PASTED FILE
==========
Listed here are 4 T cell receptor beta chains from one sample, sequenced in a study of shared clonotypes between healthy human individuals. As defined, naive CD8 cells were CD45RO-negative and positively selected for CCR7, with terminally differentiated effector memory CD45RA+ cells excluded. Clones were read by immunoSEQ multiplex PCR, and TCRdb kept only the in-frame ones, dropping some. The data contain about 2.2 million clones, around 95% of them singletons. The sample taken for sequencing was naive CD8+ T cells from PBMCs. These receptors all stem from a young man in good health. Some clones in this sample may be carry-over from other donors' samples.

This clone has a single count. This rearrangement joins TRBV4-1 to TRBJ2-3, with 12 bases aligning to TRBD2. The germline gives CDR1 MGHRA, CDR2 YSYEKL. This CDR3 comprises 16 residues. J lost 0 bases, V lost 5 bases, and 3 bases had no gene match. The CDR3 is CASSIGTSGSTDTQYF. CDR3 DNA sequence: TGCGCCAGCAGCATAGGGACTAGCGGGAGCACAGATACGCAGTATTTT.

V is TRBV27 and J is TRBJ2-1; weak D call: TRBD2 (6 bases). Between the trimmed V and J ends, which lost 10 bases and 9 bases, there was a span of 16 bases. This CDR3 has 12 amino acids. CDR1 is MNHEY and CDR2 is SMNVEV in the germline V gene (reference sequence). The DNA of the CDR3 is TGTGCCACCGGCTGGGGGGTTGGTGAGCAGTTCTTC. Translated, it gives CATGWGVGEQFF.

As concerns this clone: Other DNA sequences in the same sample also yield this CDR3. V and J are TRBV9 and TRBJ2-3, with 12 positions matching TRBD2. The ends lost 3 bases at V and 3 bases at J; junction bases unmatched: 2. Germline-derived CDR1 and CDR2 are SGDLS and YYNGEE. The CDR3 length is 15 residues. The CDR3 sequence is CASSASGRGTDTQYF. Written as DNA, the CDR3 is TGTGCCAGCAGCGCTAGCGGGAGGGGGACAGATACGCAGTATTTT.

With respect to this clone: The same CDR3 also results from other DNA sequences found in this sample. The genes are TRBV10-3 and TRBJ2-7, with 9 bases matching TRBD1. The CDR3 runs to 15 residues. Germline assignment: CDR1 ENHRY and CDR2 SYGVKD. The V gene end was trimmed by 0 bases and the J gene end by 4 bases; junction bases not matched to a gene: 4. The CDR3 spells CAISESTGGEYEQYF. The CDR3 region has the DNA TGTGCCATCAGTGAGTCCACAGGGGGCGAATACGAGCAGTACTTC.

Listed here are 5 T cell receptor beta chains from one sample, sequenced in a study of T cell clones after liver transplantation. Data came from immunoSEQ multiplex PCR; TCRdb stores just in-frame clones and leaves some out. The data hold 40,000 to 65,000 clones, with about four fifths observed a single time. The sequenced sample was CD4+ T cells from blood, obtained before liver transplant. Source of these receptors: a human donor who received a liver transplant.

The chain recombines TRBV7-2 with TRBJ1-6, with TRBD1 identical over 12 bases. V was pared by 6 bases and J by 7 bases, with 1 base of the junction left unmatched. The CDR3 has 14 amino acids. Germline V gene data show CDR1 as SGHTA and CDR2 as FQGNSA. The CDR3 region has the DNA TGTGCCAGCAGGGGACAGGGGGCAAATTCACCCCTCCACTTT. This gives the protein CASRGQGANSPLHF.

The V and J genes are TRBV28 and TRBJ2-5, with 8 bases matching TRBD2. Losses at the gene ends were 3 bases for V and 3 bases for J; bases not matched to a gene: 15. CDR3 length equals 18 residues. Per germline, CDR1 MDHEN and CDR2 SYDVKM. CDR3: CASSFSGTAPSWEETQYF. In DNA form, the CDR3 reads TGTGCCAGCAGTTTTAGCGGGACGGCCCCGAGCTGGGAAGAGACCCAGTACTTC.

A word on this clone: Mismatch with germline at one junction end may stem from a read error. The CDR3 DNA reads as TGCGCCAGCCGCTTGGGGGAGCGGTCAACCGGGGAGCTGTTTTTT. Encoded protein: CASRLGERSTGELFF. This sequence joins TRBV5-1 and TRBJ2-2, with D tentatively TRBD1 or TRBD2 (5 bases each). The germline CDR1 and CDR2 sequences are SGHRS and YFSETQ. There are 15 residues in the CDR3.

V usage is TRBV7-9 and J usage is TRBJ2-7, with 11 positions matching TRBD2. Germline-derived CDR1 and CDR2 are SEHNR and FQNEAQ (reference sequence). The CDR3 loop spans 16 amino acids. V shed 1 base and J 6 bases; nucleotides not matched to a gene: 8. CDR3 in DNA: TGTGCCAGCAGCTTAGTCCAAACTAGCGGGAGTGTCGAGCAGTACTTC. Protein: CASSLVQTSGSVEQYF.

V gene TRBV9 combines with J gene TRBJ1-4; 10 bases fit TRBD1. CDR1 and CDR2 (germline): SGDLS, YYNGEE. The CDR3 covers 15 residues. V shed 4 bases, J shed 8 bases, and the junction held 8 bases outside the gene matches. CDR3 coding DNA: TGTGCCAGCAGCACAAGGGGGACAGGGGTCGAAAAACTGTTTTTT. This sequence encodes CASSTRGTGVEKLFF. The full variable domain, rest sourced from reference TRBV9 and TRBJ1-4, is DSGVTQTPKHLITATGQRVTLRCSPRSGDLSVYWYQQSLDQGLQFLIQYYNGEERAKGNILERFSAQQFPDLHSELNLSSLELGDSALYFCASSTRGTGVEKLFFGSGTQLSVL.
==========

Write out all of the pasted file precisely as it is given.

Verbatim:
Listed here are 4 T cell receptor beta chains from one sample, sequenced in a study of shared clonotypes between healthy human individuals. As defined, naive CD8 cells were CD45RO-negative and positively selected for CCR7, with terminally differentiated effector memory CD45RA+ cells excluded. Clones were read by immunoSEQ multiplex PCR, and TCRdb kept only the in-frame ones, dropping some. The data contain about 2.2 million clones, around 95% of them singletons. The sample taken for sequencing was naive CD8+ T cells from PBMCs. These receptors all stem from a young man in good health. Some clones in this sample may be carry-over from other donors' samples.

This clone has a single count. This rearrangement joins TRBV4-1 to TRBJ2-3, with 12 bases aligning to TRBD2. The germline gives CDR1 MGHRA, CDR2 YSYEKL. This CDR3 comprises 16 residues. J lost 0 bases, V lost 5 bases, and 3 bases had no gene match. The CDR3 is CASSIGTSGSTDTQYF. CDR3 DNA sequence: TGCGCCAGCAGCATAGGGACTAGCGGGAGCACAGATACGCAGTATTTT.

V is TRBV27 and J is TRBJ2-1; weak D call: TRBD2 (6 bases). Between the trimmed V and J ends, which lost 10 bases and 9 bases, there was a span of 16 bases. This CDR3 has 12 amino acids. CDR1 is MNHEY and CDR2 is SMNVEV in the germline V gene (reference sequence). The DNA of the CDR3 is TGTGCCACCGGCTGGGGGGTTGGTGAGCAGTTCTTC. Translated, it gives CATGWGVGEQFF.

As concerns this clone: Other DNA sequences in the same sample also yield this CDR3. V and J are TRBV9 and TRBJ2-3, with 12 positions matching TRBD2. The ends lost 3 bases at V and 3 bases at J; junction bases unmatched: 2. Germline-derived CDR1 and CDR2 are SGDLS and YYNGEE. The CDR3 length is 15 residues. The CDR3 sequence is CASSASGRGTDTQYF. Written as DNA, the CDR3 is TGTGCCAGCAGCGCTAGCGGGAGGGGGACAGATACGCAGTATTTT.

With respect to this clone: The same CDR3 also results from other DNA sequences found in this sample. The genes are TRBV10-3 and TRBJ2-7, with 9 bases matching TRBD1. The CDR3 runs to 15 residues. Germline assignment: CDR1 ENHRY and CDR2 SYGVKD. The V gene end was trimmed by 0 bases and the J gene end by 4 bases; junction bases not matched to a gene: 4. The CDR3 spells CAISESTGGEYEQYF. The CDR3 region has the DNA TGTGCCATCAGTGAGTCCACAGGGGGCGAATACGAGCAGTACTTC.

Listed here are 5 T cell receptor beta chains from one sample, sequenced in a study of T cell clones after liver transplantation. Data came from immunoSEQ multiplex PCR; TCRdb stores just in-frame clones and leaves some out. The data hold 40,000 to 65,000 clones, with about four fifths observed a single time. The sequenced sample was CD4+ T cells from blood, obtained before liver transplant. Source of these receptors: a human donor who received a liver transplant.

The chain recombines TRBV7-2 with TRBJ1-6, with TRBD1 identical over 12 bases. V was pared by 6 bases and J by 7 bases, with 1 base of the junction left unmatched. The CDR3 has 14 amino acids. Germline V gene data show CDR1 as SGHTA and CDR2 as FQGNSA. The CDR3 region has the DNA TGTGCCAGCAGGGGACAGGGGGCAAATTCACCCCTCCACTTT. This gives the protein CASRGQGANSPLHF.

The V and J genes are TRBV28 and TRBJ2-5, with 8 bases matching TRBD2. Losses at the gene ends were 3 bases for V and 3 bases for J; bases not matched to a gene: 15. CDR3 length equals 18 residues. Per germline, CDR1 MDHEN and CDR2 SYDVKM. CDR3: CASSFSGTAPSWEETQYF. In DNA form, the CDR3 reads TGTGCCAGCAGTTTTAGCGGGACGGCCCCGAGCTGGGAAGAGACCCAGTACTTC.

A word on this clone: Mismatch with germline at one junction end may stem from a read error. The CDR3 DNA reads as TGCGCCAGCCGCTTGGGGGAGCGGTCAACCGGGGAGCTGTTTTTT. Encoded protein: CASRLGERSTGELFF. This sequence joins TRBV5-1 and TRBJ2-2, with D tentatively TRBD1 or TRBD2 (5 bases each). The germline CDR1 and CDR2 sequences are SGHRS and YFSETQ. There are 15 residues in the CDR3.

V usage is TRBV7-9 and J usage is TRBJ2-7, with 11 positions matching TRBD2. Germline-derived CDR1 and CDR2 are SEHNR and FQNEAQ (reference sequence). The CDR3 loop spans 16 amino acids. V shed 1 base and J 6 bases; nucleotides not matched to a gene: 8. CDR3 in DNA: TGTGCCAGCAGCTTAGTCCAAACTAGCGGGAGTGTCGAGCAGTACTTC. Protein: CASSLVQTSGSVEQYF.

V gene TRBV9 combines with J gene TRBJ1-4; 10 bases fit TRBD1. CDR1 and CDR2 (germline): SGDLS, YYNGEE. The CDR3 covers 15 residues. V shed 4 bases, J shed 8 bases, and the junction held 8 bases outside the gene matches. CDR3 coding DNA: TGTGCCAGCAGCACAAGGGGGACAGGGGTCGAAAAACTGTTTTTT. This sequence encodes CASSTRGTGVEKLFF. The full variable domain, rest sourced from reference TRBV9 and TRBJ1-4, is DSGVTQTPKHLITATGQRVTLRCSPRSGDLSVYWYQQSLDQGLQFLIQYYNGEERAKGNILERFSAQQFPDLHSELNLSSLELGDSALYFCASSTRGTGVEKLFFGSGTQLSVL.